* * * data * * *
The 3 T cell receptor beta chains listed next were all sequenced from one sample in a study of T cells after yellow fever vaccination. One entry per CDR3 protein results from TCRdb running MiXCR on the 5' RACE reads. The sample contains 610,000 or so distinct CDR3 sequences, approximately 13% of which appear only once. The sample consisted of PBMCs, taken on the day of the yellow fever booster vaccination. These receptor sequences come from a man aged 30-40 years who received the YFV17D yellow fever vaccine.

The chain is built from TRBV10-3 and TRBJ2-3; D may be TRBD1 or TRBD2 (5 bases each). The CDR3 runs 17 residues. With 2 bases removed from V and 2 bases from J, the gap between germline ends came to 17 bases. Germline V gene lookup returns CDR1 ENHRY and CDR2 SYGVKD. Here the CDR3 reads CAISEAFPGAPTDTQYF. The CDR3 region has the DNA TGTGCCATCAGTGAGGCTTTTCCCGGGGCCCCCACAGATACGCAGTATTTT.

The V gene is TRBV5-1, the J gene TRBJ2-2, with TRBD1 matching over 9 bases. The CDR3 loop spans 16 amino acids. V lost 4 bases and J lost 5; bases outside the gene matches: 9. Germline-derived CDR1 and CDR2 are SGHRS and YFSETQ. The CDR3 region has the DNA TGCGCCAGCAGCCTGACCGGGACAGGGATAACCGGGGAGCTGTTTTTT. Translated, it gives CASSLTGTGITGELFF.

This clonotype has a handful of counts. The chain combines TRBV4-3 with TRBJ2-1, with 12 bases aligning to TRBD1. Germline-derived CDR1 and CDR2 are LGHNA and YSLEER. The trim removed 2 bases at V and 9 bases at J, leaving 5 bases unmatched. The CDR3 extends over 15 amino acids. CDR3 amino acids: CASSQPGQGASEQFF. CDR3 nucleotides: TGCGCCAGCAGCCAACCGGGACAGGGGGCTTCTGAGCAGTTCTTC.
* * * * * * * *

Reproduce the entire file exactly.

The 3 T cell receptor beta chains listed next were all sequenced from one sample in a study of T cells after yellow fever vaccination. One entry per CDR3 protein results from TCRdb running MiXCR on the 5' RACE reads. The sample contains 610,000 or so distinct CDR3 sequences, approximately 13% of which appear only once. The sample consisted of PBMCs, taken on the day of the yellow fever booster vaccination. These receptor sequences come from a man aged 30-40 years who received the YFV17D yellow fever vaccine.

The chain is built from TRBV10-3 and TRBJ2-3; D may be TRBD1 or TRBD2 (5 bases each). The CDR3 runs 17 residues. With 2 bases removed from V and 2 bases from J, the gap between germline ends came to 17 bases. Germline V gene lookup returns CDR1 ENHRY and CDR2 SYGVKD. Here the CDR3 reads CAISEAFPGAPTDTQYF. The CDR3 region has the DNA TGTGCCATCAGTGAGGCTTTTCCCGGGGCCCCCACAGATACGCAGTATTTT.

The V gene is TRBV5-1, the J gene TRBJ2-2, with TRBD1 matching over 9 bases. The CDR3 loop spans 16 amino acids. V lost 4 bases and J lost 5; bases outside the gene matches: 9. Germline-derived CDR1 and CDR2 are SGHRS and YFSETQ. The CDR3 region has the DNA TGCGCCAGCAGCCTGACCGGGACAGGGATAACCGGGGAGCTGTTTTTT. Translated, it gives CASSLTGTGITGELFF.

This clonotype has a handful of counts. The chain combines TRBV4-3 with TRBJ2-1, with 12 bases aligning to TRBD1. Germline-derived CDR1 and CDR2 are LGHNA and YSLEER. The trim removed 2 bases at V and 9 bases at J, leaving 5 bases unmatched. The CDR3 extends over 15 amino acids. CDR3 amino acids: CASSQPGQGASEQFF. CDR3 nucleotides: TGCGCCAGCAGCCAACCGGGACAGGGGGCTTCTGAGCAGTTCTTC.